Famous Chess Players – Generations
Chess is such a beautiful game played by millions of people worldwide. Many of us dream to be the best chess player of all time. Out of the many people who play this game, only a handful of them become the world’s elite. If you put this into perspective, only 16 chess players have ever become world chess champion. We should treat these famous chess players with the utmost respect. What’s very fascinating is that every single World Chess Champion brought something significant to the game of chess. We still play a lot of the principles Paul Morphy, Mikhail Tal, and Magnus Carlsen gave us! Without further ado, let’s learn more about these chess players who revolutionized the game of chess.
The first world chess champion – Wilhelm Steinitz
While there had been several “chess champions” before Wilhelm Steinitz, players like Gioachino Greco and Francois-Andre Philidor dominated the 17th and 18th centuries, Steinitz was the first anointed world chess champion.
However, Steinitz was one of the founding fathers of “positional play”. The older players like Paul Morphy were crazy about the romantic sacrifices and picturesque checkmates resulting, while Steinitz, originally a romantic player, helped bring a completely new style of chess to the game that shocked everyone.
We see an instructive example from the Vienna 1873 tournament in which he unleashed several positional concepts:
We see in the position above, Steinitz was playing Black against Adolf Schwartz. Black’s sixth move was h6, and White just played Bh4.
As shown in the diagram above, Black unleashed g5, which does open the Kingside but embarrasses the White Bishop.
After a few more moves, Bg3, a6, Qd2, Bg4, Ne2, Qe7, h4, Bxf3, gxf3, Steinitz’s positional knowledge starts to show on the board.
We see above that Black clearly has the upper hand, as the Bishop on g3 is simply horrible, and the doubled pawns do not do a service either.
Famous Chess Players – The Chess Genius, Jose Capablanca
We oftentimes refer to kids, or chess players in general, to being very talented. Jose Raul Capablanca was the true definition of talent.
Capablanca learned to play chess at the age of four and went to chess clubs at age eight.
His parents were advised by a doctor not to let Capablanca pursue chess, because of his obsession with it! Below is just one of many examples of how naturally talented Capablanca was, and why he deserved to be one of the best chess players of all time.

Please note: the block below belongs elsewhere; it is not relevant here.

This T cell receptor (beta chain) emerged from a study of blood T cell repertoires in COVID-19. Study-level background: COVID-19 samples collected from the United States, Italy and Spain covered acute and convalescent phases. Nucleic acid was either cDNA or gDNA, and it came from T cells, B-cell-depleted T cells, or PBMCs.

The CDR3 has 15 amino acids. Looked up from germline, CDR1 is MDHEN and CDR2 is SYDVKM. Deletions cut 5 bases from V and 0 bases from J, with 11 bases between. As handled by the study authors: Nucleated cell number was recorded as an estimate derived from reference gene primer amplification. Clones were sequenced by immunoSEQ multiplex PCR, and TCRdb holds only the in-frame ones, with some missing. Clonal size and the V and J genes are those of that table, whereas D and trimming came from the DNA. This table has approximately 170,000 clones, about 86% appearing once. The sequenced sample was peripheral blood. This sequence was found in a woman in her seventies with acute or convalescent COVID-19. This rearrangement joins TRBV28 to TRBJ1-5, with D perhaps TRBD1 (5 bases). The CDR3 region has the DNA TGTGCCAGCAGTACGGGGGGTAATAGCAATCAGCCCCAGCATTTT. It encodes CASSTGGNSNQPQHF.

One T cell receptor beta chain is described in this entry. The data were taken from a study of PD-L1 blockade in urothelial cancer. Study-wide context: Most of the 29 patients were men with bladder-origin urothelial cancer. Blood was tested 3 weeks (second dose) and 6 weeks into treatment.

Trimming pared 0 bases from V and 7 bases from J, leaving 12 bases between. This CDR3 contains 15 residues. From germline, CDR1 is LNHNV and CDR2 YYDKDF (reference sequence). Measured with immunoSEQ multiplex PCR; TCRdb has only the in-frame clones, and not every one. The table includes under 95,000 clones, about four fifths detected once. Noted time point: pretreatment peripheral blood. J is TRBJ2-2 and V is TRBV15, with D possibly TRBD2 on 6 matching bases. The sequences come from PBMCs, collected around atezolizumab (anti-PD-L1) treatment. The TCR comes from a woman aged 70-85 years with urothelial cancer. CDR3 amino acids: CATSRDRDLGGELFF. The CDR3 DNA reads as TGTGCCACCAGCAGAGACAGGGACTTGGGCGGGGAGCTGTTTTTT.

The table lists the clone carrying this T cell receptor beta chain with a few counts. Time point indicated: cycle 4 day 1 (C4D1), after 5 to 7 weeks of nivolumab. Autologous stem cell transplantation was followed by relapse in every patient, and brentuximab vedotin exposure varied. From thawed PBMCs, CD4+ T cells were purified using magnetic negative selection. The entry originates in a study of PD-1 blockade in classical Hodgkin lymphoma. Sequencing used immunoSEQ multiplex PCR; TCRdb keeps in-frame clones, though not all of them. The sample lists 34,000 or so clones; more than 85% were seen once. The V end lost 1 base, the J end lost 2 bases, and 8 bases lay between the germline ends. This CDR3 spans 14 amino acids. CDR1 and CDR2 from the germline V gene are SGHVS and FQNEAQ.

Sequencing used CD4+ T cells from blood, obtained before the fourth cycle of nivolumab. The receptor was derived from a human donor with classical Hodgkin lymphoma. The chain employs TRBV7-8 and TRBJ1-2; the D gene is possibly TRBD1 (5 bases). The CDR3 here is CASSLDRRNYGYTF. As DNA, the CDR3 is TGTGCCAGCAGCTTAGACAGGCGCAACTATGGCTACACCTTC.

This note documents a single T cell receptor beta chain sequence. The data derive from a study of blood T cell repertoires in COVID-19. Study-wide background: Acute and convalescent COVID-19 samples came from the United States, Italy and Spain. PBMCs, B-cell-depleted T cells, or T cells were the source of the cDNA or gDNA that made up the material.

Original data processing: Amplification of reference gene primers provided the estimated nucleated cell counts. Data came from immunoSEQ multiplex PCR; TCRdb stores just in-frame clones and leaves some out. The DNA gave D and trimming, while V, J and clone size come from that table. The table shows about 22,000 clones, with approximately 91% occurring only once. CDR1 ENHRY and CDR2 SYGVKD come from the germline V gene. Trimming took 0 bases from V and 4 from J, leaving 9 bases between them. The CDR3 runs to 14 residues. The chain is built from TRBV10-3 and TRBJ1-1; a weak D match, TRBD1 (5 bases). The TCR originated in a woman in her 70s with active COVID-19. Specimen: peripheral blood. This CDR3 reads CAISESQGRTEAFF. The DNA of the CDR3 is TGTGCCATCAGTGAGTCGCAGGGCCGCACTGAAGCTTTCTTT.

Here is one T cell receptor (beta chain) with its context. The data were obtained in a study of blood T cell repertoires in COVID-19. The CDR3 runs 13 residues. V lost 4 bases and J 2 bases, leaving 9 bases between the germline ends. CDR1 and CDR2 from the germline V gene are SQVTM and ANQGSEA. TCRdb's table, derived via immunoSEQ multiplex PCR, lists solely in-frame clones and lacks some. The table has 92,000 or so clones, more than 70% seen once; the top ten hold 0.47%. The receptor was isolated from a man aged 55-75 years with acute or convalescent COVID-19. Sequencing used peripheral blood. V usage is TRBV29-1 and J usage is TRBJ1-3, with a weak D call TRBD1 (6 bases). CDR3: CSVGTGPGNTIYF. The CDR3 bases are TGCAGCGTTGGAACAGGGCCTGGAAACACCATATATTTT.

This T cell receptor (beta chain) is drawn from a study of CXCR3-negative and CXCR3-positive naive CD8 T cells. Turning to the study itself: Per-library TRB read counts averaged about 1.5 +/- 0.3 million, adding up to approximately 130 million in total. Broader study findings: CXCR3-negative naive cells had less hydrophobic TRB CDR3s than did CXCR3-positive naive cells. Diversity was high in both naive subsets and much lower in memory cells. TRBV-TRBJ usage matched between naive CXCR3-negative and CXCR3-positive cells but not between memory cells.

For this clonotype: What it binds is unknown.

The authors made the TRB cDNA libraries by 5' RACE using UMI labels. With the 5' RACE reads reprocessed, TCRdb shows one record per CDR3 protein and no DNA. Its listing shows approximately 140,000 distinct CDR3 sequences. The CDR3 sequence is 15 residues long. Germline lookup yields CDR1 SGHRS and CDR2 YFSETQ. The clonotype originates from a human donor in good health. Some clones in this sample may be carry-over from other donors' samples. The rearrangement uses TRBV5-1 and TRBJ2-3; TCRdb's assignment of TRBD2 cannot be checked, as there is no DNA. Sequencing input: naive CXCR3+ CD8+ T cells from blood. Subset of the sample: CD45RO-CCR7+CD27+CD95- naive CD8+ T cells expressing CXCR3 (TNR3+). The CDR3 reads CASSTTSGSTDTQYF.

The position you see above, from his game against Charles Jaffe, is from a typical Queen’s Gambit Declined opening, any 1400 ELO player could attain this position as White.
It’s what Capablanca did with positions like these that made him one of the best chess players ever. Capablanca sees his opportunity to favorably open the position with e4, dxe4, Nxe4, Nxe4, Bxe4.
I would really encourage you to look this game up. White’s basic setup was Bc2, b3, Bb2, Qd3, d5, and he got an extremely crushing attack.
We got the above position after 18 moves of play. White to play and win, this is a good puzzle for you if you are approximately 1600 ELO.
White finished Black off with Bxh6, Kxh6, Nxf7+, with Qxg6# coming. Why, Capablanca, do you have to make chess look so easy?!
Famous Chess Players – the aggression is not finished!
Alexander Alekhine dethroned Capablanca from the world chess championship crown in 1927. Alekhine was known for his interesting habits, including drinking, and he married a lot.
His crazy lifestyle clearly reflected his play. He was notorious for his attacks and sacrifices, bringing back those good old days!
He was also the first and only world champion to die during his reign. Here’s a nice combination from his game against Edgar Colle. A good position to solve if you are around 1600 ELO, though precision is necessary!